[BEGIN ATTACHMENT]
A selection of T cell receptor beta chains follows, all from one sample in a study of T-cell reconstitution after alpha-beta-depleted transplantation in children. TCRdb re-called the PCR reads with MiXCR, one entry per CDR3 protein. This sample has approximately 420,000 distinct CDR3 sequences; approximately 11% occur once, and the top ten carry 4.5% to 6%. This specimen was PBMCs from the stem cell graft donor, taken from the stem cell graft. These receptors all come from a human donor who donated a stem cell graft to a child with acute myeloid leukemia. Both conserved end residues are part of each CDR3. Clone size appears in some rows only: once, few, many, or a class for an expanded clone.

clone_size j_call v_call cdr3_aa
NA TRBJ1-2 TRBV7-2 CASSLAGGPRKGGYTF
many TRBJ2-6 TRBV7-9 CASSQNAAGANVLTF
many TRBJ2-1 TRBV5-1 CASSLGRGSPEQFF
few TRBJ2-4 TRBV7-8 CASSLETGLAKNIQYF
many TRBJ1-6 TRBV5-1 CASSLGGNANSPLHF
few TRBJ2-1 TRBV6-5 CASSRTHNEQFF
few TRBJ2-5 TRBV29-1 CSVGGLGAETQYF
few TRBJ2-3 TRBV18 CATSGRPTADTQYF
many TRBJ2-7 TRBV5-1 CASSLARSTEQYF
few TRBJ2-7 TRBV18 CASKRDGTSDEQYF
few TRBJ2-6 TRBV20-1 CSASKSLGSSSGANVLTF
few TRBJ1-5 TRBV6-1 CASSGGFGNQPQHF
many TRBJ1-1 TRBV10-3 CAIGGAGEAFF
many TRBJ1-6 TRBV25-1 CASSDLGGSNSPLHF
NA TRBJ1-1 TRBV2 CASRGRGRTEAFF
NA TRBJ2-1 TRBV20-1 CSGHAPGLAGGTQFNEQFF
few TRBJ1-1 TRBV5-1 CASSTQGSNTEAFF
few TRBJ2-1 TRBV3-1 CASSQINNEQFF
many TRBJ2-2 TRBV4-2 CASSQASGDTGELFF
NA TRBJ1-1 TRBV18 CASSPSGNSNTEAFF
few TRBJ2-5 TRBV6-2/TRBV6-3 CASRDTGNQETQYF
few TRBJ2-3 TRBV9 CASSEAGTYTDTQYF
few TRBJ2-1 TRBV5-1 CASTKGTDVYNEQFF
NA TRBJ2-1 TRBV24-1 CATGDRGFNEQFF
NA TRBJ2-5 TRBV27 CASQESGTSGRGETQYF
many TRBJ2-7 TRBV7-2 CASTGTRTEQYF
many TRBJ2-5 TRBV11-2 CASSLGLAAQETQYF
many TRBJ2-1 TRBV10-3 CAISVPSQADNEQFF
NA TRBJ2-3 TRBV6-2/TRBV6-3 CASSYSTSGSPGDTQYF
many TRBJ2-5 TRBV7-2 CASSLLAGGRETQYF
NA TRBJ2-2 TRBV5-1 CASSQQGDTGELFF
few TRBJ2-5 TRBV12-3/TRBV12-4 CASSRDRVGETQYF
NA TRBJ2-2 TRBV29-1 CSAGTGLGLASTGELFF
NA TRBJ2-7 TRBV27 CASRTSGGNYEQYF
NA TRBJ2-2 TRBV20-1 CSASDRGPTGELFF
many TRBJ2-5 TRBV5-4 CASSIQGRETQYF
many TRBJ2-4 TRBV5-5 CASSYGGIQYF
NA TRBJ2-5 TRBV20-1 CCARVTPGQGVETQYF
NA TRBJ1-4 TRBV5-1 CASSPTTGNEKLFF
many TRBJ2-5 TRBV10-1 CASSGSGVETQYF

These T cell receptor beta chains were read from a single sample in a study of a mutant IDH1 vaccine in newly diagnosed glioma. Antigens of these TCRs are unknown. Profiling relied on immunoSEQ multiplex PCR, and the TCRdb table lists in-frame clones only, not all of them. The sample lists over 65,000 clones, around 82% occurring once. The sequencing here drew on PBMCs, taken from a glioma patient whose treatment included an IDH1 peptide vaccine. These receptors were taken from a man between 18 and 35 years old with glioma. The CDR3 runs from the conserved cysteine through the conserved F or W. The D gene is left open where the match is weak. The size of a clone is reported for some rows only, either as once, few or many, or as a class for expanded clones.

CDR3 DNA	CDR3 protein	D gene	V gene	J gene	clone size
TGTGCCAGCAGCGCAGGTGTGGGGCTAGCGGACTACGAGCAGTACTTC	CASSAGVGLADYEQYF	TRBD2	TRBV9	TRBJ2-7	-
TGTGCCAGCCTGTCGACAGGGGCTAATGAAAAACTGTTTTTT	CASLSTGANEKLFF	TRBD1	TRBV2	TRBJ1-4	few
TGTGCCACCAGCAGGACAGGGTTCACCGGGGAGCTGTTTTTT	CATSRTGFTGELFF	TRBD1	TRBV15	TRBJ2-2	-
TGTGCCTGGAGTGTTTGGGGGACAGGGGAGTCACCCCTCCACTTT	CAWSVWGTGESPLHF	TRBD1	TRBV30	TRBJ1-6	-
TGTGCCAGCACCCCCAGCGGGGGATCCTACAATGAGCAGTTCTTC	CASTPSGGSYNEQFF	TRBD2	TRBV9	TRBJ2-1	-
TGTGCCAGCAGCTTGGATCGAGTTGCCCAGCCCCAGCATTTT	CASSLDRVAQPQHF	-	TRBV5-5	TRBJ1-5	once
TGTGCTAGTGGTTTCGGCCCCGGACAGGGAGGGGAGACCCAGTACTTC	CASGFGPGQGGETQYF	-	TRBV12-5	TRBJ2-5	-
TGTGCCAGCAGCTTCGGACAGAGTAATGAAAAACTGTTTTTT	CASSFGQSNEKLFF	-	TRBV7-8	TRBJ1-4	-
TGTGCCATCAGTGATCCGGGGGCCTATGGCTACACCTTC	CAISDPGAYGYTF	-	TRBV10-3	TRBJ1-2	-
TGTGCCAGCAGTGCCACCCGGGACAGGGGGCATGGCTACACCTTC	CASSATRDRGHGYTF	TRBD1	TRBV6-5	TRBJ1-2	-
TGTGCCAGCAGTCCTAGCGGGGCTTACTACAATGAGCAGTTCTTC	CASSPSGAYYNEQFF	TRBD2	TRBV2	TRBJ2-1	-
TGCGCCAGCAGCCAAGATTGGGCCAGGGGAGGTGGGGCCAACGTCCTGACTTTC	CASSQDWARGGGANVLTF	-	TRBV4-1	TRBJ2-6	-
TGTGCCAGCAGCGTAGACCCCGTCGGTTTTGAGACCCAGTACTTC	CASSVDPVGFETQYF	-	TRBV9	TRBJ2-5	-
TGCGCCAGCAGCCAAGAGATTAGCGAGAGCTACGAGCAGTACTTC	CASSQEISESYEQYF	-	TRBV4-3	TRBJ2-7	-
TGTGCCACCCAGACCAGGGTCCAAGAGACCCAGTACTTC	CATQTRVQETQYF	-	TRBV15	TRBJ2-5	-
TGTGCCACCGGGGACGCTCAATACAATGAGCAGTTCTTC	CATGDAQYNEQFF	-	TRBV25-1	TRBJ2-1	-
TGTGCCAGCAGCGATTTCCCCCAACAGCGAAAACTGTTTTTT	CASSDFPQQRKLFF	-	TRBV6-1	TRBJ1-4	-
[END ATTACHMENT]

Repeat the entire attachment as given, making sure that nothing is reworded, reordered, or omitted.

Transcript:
A selection of T cell receptor beta chains follows, all from one sample in a study of T-cell reconstitution after alpha-beta-depleted transplantation in children. TCRdb re-called the PCR reads with MiXCR, one entry per CDR3 protein. This sample has approximately 420,000 distinct CDR3 sequences; approximately 11% occur once, and the top ten carry 4.5% to 6%. This specimen was PBMCs from the stem cell graft donor, taken from the stem cell graft. These receptors all come from a human donor who donated a stem cell graft to a child with acute myeloid leukemia. Both conserved end residues are part of each CDR3. Clone size appears in some rows only: once, few, many, or a class for an expanded clone.

clone_size j_call v_call cdr3_aa
NA TRBJ1-2 TRBV7-2 CASSLAGGPRKGGYTF
many TRBJ2-6 TRBV7-9 CASSQNAAGANVLTF
many TRBJ2-1 TRBV5-1 CASSLGRGSPEQFF
few TRBJ2-4 TRBV7-8 CASSLETGLAKNIQYF
many TRBJ1-6 TRBV5-1 CASSLGGNANSPLHF
few TRBJ2-1 TRBV6-5 CASSRTHNEQFF
few TRBJ2-5 TRBV29-1 CSVGGLGAETQYF
few TRBJ2-3 TRBV18 CATSGRPTADTQYF
many TRBJ2-7 TRBV5-1 CASSLARSTEQYF
few TRBJ2-7 TRBV18 CASKRDGTSDEQYF
few TRBJ2-6 TRBV20-1 CSASKSLGSSSGANVLTF
few TRBJ1-5 TRBV6-1 CASSGGFGNQPQHF
many TRBJ1-1 TRBV10-3 CAIGGAGEAFF
many TRBJ1-6 TRBV25-1 CASSDLGGSNSPLHF
NA TRBJ1-1 TRBV2 CASRGRGRTEAFF
NA TRBJ2-1 TRBV20-1 CSGHAPGLAGGTQFNEQFF
few TRBJ1-1 TRBV5-1 CASSTQGSNTEAFF
few TRBJ2-1 TRBV3-1 CASSQINNEQFF
many TRBJ2-2 TRBV4-2 CASSQASGDTGELFF
NA TRBJ1-1 TRBV18 CASSPSGNSNTEAFF
few TRBJ2-5 TRBV6-2/TRBV6-3 CASRDTGNQETQYF
few TRBJ2-3 TRBV9 CASSEAGTYTDTQYF
few TRBJ2-1 TRBV5-1 CASTKGTDVYNEQFF
NA TRBJ2-1 TRBV24-1 CATGDRGFNEQFF
NA TRBJ2-5 TRBV27 CASQESGTSGRGETQYF
many TRBJ2-7 TRBV7-2 CASTGTRTEQYF
many TRBJ2-5 TRBV11-2 CASSLGLAAQETQYF
many TRBJ2-1 TRBV10-3 CAISVPSQADNEQFF
NA TRBJ2-3 TRBV6-2/TRBV6-3 CASSYSTSGSPGDTQYF
many TRBJ2-5 TRBV7-2 CASSLLAGGRETQYF
NA TRBJ2-2 TRBV5-1 CASSQQGDTGELFF
few TRBJ2-5 TRBV12-3/TRBV12-4 CASSRDRVGETQYF
NA TRBJ2-2 TRBV29-1 CSAGTGLGLASTGELFF
NA TRBJ2-7 TRBV27 CASRTSGGNYEQYF
NA TRBJ2-2 TRBV20-1 CSASDRGPTGELFF
many TRBJ2-5 TRBV5-4 CASSIQGRETQYF
many TRBJ2-4 TRBV5-5 CASSYGGIQYF
NA TRBJ2-5 TRBV20-1 CCARVTPGQGVETQYF
NA TRBJ1-4 TRBV5-1 CASSPTTGNEKLFF
many TRBJ2-5 TRBV10-1 CASSGSGVETQYF

These T cell receptor beta chains were read from a single sample in a study of a mutant IDH1 vaccine in newly diagnosed glioma. Antigens of these TCRs are unknown. Profiling relied on immunoSEQ multiplex PCR, and the TCRdb table lists in-frame clones only, not all of them. The sample lists over 65,000 clones, around 82% occurring once. The sequencing here drew on PBMCs, taken from a glioma patient whose treatment included an IDH1 peptide vaccine. These receptors were taken from a man between 18 and 35 years old with glioma. The CDR3 runs from the conserved cysteine through the conserved F or W. The D gene is left open where the match is weak. The size of a clone is reported for some rows only, either as once, few or many, or as a class for expanded clones.

CDR3 DNA	CDR3 protein	D gene	V gene	J gene	clone size
TGTGCCAGCAGCGCAGGTGTGGGGCTAGCGGACTACGAGCAGTACTTC	CASSAGVGLADYEQYF	TRBD2	TRBV9	TRBJ2-7	-
TGTGCCAGCCTGTCGACAGGGGCTAATGAAAAACTGTTTTTT	CASLSTGANEKLFF	TRBD1	TRBV2	TRBJ1-4	few
TGTGCCACCAGCAGGACAGGGTTCACCGGGGAGCTGTTTTTT	CATSRTGFTGELFF	TRBD1	TRBV15	TRBJ2-2	-
TGTGCCTGGAGTGTTTGGGGGACAGGGGAGTCACCCCTCCACTTT	CAWSVWGTGESPLHF	TRBD1	TRBV30	TRBJ1-6	-
TGTGCCAGCACCCCCAGCGGGGGATCCTACAATGAGCAGTTCTTC	CASTPSGGSYNEQFF	TRBD2	TRBV9	TRBJ2-1	-
TGTGCCAGCAGCTTGGATCGAGTTGCCCAGCCCCAGCATTTT	CASSLDRVAQPQHF	-	TRBV5-5	TRBJ1-5	once
TGTGCTAGTGGTTTCGGCCCCGGACAGGGAGGGGAGACCCAGTACTTC	CASGFGPGQGGETQYF	-	TRBV12-5	TRBJ2-5	-
TGTGCCAGCAGCTTCGGACAGAGTAATGAAAAACTGTTTTTT	CASSFGQSNEKLFF	-	TRBV7-8	TRBJ1-4	-
TGTGCCATCAGTGATCCGGGGGCCTATGGCTACACCTTC	CAISDPGAYGYTF	-	TRBV10-3	TRBJ1-2	-
TGTGCCAGCAGTGCCACCCGGGACAGGGGGCATGGCTACACCTTC	CASSATRDRGHGYTF	TRBD1	TRBV6-5	TRBJ1-2	-
TGTGCCAGCAGTCCTAGCGGGGCTTACTACAATGAGCAGTTCTTC	CASSPSGAYYNEQFF	TRBD2	TRBV2	TRBJ2-1	-
TGCGCCAGCAGCCAAGATTGGGCCAGGGGAGGTGGGGCCAACGTCCTGACTTTC	CASSQDWARGGGANVLTF	-	TRBV4-1	TRBJ2-6	-
TGTGCCAGCAGCGTAGACCCCGTCGGTTTTGAGACCCAGTACTTC	CASSVDPVGFETQYF	-	TRBV9	TRBJ2-5	-
TGCGCCAGCAGCCAAGAGATTAGCGAGAGCTACGAGCAGTACTTC	CASSQEISESYEQYF	-	TRBV4-3	TRBJ2-7	-
TGTGCCACCCAGACCAGGGTCCAAGAGACCCAGTACTTC	CATQTRVQETQYF	-	TRBV15	TRBJ2-5	-
TGTGCCACCGGGGACGCTCAATACAATGAGCAGTTCTTC	CATGDAQYNEQFF	-	TRBV25-1	TRBJ2-1	-
TGTGCCAGCAGCGATTTCCCCCAACAGCGAAAACTGTTTTTT	CASSDFPQQRKLFF	-	TRBV6-1	TRBJ1-4	-